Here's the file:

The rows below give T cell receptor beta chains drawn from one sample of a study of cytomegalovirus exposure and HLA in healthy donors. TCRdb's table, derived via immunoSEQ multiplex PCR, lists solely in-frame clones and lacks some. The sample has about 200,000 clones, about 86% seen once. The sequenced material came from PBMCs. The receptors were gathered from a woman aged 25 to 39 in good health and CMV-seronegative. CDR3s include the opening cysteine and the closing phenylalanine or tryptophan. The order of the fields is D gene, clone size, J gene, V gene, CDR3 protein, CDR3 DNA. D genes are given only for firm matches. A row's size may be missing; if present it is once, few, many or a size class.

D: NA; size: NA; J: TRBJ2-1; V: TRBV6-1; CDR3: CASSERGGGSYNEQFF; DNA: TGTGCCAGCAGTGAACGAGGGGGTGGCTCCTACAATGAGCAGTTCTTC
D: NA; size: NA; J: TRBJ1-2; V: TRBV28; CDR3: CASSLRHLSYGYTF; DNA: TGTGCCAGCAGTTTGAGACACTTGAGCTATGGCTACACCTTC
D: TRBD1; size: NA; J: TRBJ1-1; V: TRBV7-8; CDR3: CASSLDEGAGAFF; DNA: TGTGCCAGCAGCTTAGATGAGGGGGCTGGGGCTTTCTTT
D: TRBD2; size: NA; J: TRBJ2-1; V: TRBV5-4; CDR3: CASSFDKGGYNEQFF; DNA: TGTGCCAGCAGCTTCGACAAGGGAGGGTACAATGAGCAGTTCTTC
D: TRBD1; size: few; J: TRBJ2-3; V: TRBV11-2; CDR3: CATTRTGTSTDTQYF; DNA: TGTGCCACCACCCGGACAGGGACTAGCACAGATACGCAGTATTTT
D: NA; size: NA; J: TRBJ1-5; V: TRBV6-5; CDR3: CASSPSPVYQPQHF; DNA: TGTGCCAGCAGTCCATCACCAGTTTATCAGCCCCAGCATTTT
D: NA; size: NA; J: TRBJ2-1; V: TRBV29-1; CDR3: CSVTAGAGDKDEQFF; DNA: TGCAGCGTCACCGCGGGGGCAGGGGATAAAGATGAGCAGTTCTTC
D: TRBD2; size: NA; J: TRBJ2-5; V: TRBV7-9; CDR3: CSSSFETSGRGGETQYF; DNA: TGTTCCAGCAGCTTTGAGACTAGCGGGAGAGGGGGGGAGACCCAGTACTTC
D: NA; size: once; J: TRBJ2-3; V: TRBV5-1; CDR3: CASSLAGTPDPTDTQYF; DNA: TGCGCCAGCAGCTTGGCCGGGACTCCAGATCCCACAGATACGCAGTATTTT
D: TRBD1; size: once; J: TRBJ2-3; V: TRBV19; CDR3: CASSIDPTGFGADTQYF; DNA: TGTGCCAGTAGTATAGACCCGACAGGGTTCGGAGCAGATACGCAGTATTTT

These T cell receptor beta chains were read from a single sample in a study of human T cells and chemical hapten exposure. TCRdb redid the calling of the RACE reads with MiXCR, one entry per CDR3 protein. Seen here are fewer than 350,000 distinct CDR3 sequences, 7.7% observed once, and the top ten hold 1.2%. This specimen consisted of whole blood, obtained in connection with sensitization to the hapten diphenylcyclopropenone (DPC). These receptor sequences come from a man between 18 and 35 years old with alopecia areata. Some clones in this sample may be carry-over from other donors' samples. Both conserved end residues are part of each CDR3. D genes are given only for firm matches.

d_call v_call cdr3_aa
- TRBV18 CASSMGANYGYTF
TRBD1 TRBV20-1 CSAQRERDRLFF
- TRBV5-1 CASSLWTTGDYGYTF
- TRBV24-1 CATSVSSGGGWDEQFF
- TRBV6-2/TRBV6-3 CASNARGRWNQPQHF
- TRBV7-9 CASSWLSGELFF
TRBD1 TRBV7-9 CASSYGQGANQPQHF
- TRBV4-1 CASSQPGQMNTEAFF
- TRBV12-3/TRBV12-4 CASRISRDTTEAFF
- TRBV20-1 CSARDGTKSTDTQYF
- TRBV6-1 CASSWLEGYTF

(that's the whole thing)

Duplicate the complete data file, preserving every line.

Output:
The rows below give T cell receptor beta chains drawn from one sample of a study of cytomegalovirus exposure and HLA in healthy donors. TCRdb's table, derived via immunoSEQ multiplex PCR, lists solely in-frame clones and lacks some. The sample has about 200,000 clones, about 86% seen once. The sequenced material came from PBMCs. The receptors were gathered from a woman aged 25 to 39 in good health and CMV-seronegative. CDR3s include the opening cysteine and the closing phenylalanine or tryptophan. The order of the fields is D gene, clone size, J gene, V gene, CDR3 protein, CDR3 DNA. D genes are given only for firm matches. A row's size may be missing; if present it is once, few, many or a size class.

D: NA; size: NA; J: TRBJ2-1; V: TRBV6-1; CDR3: CASSERGGGSYNEQFF; DNA: TGTGCCAGCAGTGAACGAGGGGGTGGCTCCTACAATGAGCAGTTCTTC
D: NA; size: NA; J: TRBJ1-2; V: TRBV28; CDR3: CASSLRHLSYGYTF; DNA: TGTGCCAGCAGTTTGAGACACTTGAGCTATGGCTACACCTTC
D: TRBD1; size: NA; J: TRBJ1-1; V: TRBV7-8; CDR3: CASSLDEGAGAFF; DNA: TGTGCCAGCAGCTTAGATGAGGGGGCTGGGGCTTTCTTT
D: TRBD2; size: NA; J: TRBJ2-1; V: TRBV5-4; CDR3: CASSFDKGGYNEQFF; DNA: TGTGCCAGCAGCTTCGACAAGGGAGGGTACAATGAGCAGTTCTTC
D: TRBD1; size: few; J: TRBJ2-3; V: TRBV11-2; CDR3: CATTRTGTSTDTQYF; DNA: TGTGCCACCACCCGGACAGGGACTAGCACAGATACGCAGTATTTT
D: NA; size: NA; J: TRBJ1-5; V: TRBV6-5; CDR3: CASSPSPVYQPQHF; DNA: TGTGCCAGCAGTCCATCACCAGTTTATCAGCCCCAGCATTTT
D: NA; size: NA; J: TRBJ2-1; V: TRBV29-1; CDR3: CSVTAGAGDKDEQFF; DNA: TGCAGCGTCACCGCGGGGGCAGGGGATAAAGATGAGCAGTTCTTC
D: TRBD2; size: NA; J: TRBJ2-5; V: TRBV7-9; CDR3: CSSSFETSGRGGETQYF; DNA: TGTTCCAGCAGCTTTGAGACTAGCGGGAGAGGGGGGGAGACCCAGTACTTC
D: NA; size: once; J: TRBJ2-3; V: TRBV5-1; CDR3: CASSLAGTPDPTDTQYF; DNA: TGCGCCAGCAGCTTGGCCGGGACTCCAGATCCCACAGATACGCAGTATTTT
D: TRBD1; size: once; J: TRBJ2-3; V: TRBV19; CDR3: CASSIDPTGFGADTQYF; DNA: TGTGCCAGTAGTATAGACCCGACAGGGTTCGGAGCAGATACGCAGTATTTT

These T cell receptor beta chains were read from a single sample in a study of human T cells and chemical hapten exposure. TCRdb redid the calling of the RACE reads with MiXCR, one entry per CDR3 protein. Seen here are fewer than 350,000 distinct CDR3 sequences, 7.7% observed once, and the top ten hold 1.2%. This specimen consisted of whole blood, obtained in connection with sensitization to the hapten diphenylcyclopropenone (DPC). These receptor sequences come from a man between 18 and 35 years old with alopecia areata. Some clones in this sample may be carry-over from other donors' samples. Both conserved end residues are part of each CDR3. D genes are given only for firm matches.

d_call v_call cdr3_aa
- TRBV18 CASSMGANYGYTF
TRBD1 TRBV20-1 CSAQRERDRLFF
- TRBV5-1 CASSLWTTGDYGYTF
- TRBV24-1 CATSVSSGGGWDEQFF
- TRBV6-2/TRBV6-3 CASNARGRWNQPQHF
- TRBV7-9 CASSWLSGELFF
TRBD1 TRBV7-9 CASSYGQGANQPQHF
- TRBV4-1 CASSQPGQMNTEAFF
- TRBV12-3/TRBV12-4 CASRISRDTTEAFF
- TRBV20-1 CSARDGTKSTDTQYF
- TRBV6-1 CASSWLEGYTF